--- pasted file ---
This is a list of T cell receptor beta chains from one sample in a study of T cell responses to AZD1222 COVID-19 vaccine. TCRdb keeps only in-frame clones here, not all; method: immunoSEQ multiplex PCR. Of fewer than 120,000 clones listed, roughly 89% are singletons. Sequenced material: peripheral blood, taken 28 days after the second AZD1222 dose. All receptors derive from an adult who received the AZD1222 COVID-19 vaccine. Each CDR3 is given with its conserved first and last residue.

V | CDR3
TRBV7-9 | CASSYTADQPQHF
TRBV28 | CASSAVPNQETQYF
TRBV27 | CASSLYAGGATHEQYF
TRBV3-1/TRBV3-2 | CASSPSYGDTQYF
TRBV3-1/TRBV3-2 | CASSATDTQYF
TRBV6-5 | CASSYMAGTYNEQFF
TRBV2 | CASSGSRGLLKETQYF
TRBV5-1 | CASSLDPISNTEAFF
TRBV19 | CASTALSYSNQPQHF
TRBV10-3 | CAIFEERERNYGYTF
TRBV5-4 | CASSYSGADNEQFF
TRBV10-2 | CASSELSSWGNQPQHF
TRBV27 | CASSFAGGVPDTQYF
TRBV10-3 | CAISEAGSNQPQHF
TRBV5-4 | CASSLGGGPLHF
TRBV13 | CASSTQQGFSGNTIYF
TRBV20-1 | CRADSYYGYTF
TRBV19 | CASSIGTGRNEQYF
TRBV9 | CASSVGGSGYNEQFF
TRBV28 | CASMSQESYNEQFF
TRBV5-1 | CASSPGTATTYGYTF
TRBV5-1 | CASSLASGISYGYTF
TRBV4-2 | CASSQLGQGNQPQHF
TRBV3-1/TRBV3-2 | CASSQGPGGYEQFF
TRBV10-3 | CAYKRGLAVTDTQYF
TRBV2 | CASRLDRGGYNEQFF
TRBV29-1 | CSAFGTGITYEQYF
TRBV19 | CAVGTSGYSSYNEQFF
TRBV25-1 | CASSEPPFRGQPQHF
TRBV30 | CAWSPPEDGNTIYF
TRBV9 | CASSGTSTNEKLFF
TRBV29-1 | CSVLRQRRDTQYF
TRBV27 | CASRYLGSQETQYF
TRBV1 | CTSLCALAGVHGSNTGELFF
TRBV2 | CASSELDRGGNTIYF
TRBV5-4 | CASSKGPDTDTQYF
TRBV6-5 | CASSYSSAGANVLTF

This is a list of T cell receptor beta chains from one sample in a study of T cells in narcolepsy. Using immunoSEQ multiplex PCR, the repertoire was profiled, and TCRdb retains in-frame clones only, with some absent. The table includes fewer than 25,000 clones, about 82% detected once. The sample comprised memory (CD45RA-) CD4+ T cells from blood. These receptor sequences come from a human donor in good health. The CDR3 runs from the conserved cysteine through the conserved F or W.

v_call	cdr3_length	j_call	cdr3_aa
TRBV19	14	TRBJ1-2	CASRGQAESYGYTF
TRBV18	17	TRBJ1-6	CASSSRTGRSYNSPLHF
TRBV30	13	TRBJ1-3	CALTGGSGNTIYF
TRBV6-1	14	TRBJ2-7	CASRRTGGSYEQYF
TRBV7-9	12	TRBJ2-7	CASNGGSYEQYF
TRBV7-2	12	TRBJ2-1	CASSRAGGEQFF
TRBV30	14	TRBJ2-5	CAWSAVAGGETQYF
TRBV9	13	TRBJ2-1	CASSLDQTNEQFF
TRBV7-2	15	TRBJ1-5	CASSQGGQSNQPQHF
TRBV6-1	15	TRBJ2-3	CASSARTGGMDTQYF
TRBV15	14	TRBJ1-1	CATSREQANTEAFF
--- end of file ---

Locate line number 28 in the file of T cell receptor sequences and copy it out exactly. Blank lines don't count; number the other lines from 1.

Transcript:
TRBV2 | CASRLDRGGYNEQFF